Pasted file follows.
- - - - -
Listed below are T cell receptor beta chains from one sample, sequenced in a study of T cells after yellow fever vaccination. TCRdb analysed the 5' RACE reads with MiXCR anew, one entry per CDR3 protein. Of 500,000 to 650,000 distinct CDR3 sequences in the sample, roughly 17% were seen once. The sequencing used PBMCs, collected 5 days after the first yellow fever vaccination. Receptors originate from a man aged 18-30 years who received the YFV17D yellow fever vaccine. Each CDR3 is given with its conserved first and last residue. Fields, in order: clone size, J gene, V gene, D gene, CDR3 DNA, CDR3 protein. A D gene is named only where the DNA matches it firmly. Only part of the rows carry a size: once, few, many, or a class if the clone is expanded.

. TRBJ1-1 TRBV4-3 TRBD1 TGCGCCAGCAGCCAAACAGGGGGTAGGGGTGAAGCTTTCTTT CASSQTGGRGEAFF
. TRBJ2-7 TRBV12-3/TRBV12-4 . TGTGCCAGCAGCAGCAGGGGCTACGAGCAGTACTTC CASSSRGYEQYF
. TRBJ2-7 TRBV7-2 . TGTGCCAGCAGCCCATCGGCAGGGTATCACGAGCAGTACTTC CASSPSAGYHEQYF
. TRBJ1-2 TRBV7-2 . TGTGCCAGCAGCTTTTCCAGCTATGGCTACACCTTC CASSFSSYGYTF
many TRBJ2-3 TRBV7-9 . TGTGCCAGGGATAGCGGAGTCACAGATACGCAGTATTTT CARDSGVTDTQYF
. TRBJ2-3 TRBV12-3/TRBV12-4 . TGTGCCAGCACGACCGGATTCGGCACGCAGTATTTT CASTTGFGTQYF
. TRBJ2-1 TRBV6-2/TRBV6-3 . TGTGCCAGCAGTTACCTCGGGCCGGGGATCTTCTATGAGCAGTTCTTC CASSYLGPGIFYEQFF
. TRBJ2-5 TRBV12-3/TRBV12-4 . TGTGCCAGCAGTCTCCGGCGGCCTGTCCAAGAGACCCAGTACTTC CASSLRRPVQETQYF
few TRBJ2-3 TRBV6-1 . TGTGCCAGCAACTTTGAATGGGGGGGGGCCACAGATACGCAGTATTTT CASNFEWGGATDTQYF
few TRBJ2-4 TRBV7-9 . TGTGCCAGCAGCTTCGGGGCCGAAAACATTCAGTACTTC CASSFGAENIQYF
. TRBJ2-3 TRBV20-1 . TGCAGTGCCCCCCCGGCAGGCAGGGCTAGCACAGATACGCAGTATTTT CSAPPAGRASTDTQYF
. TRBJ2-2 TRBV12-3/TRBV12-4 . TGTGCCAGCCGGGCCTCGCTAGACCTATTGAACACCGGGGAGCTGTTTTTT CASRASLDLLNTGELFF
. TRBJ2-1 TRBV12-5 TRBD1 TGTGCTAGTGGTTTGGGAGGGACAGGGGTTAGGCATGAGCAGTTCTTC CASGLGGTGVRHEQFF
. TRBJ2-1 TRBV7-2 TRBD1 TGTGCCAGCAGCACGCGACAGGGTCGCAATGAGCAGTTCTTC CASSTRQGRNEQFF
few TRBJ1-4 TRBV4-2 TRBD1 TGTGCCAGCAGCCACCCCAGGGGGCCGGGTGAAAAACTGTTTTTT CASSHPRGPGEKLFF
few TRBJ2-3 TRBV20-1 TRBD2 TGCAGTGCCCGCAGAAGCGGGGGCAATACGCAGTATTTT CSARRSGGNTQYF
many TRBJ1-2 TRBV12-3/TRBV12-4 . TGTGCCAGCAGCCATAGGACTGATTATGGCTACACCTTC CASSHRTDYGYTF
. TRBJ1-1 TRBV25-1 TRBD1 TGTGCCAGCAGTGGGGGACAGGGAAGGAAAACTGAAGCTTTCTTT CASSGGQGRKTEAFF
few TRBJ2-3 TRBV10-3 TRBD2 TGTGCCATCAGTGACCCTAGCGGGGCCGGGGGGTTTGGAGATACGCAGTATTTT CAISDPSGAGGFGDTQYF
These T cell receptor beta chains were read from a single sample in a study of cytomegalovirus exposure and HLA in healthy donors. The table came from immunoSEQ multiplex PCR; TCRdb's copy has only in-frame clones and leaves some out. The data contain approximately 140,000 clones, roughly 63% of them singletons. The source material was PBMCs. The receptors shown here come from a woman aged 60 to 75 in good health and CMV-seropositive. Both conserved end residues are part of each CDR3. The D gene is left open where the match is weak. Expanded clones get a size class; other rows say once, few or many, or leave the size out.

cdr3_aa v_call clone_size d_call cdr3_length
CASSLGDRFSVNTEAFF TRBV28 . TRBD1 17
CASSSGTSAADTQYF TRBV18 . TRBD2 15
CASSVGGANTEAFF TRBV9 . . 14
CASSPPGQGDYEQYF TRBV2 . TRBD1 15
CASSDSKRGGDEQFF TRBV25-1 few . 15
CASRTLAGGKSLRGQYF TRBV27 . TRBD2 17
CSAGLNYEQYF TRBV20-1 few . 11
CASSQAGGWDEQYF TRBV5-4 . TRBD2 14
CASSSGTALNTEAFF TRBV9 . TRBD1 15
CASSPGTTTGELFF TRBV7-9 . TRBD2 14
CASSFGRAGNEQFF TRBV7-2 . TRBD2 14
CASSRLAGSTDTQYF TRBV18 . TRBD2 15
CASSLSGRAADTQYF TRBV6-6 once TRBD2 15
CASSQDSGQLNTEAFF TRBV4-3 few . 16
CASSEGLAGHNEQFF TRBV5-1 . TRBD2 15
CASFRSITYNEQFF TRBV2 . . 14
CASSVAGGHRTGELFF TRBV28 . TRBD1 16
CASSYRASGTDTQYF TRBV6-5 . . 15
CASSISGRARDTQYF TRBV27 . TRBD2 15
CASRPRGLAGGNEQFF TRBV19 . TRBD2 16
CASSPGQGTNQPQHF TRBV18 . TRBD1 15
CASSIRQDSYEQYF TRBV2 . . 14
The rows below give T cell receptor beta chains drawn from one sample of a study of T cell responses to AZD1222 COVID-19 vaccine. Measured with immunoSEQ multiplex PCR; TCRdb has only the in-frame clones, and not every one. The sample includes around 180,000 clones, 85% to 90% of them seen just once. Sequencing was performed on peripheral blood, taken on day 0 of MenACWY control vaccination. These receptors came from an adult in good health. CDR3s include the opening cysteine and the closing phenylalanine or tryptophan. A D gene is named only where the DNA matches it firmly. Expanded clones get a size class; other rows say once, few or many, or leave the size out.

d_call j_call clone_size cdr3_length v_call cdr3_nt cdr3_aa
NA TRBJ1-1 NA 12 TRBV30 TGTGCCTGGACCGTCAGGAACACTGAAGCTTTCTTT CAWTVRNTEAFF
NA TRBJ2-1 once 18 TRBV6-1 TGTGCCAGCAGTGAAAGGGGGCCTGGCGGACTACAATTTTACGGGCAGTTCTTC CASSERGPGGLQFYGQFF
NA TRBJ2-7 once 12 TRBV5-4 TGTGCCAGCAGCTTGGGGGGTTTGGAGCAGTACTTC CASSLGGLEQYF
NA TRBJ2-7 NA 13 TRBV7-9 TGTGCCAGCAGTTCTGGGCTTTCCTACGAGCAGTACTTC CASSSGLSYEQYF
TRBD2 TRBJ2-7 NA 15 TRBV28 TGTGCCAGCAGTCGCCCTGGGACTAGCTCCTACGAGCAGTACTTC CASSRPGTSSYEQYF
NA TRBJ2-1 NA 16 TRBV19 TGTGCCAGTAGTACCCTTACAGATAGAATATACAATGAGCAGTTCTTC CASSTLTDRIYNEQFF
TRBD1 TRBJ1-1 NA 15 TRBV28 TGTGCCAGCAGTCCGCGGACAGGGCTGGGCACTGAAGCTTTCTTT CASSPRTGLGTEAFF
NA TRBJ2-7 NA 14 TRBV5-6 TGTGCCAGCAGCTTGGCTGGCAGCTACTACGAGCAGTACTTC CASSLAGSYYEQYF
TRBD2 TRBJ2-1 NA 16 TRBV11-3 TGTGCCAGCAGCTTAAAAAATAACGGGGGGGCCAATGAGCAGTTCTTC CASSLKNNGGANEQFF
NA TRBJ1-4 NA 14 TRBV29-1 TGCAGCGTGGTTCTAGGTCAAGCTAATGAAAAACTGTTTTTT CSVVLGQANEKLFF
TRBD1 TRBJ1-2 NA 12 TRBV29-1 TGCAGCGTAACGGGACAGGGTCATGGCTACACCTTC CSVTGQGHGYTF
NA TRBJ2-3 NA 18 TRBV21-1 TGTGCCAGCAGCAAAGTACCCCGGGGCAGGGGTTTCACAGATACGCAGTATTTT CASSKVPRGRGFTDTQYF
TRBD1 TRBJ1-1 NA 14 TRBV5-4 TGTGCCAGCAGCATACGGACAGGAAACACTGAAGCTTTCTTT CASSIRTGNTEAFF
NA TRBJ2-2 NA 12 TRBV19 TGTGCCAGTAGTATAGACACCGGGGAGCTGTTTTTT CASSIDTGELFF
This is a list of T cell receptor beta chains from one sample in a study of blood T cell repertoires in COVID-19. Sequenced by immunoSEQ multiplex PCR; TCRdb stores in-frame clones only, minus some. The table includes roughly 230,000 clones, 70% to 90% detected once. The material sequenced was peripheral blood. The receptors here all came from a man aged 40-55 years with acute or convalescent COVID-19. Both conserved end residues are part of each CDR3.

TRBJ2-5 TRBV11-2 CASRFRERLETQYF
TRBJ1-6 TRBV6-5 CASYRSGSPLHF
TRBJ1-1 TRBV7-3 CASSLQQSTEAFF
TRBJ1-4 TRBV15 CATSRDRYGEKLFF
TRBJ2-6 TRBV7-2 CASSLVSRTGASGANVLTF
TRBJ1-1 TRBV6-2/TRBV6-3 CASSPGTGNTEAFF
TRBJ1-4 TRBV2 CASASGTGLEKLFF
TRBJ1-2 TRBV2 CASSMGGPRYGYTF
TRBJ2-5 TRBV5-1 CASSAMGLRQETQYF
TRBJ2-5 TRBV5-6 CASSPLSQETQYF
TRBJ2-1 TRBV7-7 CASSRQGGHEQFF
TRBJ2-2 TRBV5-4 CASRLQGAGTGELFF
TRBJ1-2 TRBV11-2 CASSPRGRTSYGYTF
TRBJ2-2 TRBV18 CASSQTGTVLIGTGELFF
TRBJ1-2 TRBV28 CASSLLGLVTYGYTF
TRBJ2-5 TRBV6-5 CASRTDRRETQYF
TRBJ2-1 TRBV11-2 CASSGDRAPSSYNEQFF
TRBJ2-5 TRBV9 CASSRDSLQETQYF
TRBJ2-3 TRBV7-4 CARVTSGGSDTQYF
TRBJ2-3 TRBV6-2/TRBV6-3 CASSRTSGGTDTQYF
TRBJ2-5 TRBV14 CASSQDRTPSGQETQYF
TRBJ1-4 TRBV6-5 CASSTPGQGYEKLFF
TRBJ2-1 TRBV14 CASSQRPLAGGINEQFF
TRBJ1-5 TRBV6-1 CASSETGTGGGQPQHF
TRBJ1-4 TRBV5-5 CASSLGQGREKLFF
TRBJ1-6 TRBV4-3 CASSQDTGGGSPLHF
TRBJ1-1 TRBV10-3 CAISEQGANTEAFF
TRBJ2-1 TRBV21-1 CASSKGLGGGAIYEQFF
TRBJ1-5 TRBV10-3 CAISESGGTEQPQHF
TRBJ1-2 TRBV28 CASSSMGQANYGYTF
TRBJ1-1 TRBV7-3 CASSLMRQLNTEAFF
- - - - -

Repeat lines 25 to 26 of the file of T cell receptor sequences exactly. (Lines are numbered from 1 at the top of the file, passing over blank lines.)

CASSVGGANTEAFF TRBV9 . . 14
CASSPPGQGDYEQYF TRBV2 . TRBD1 15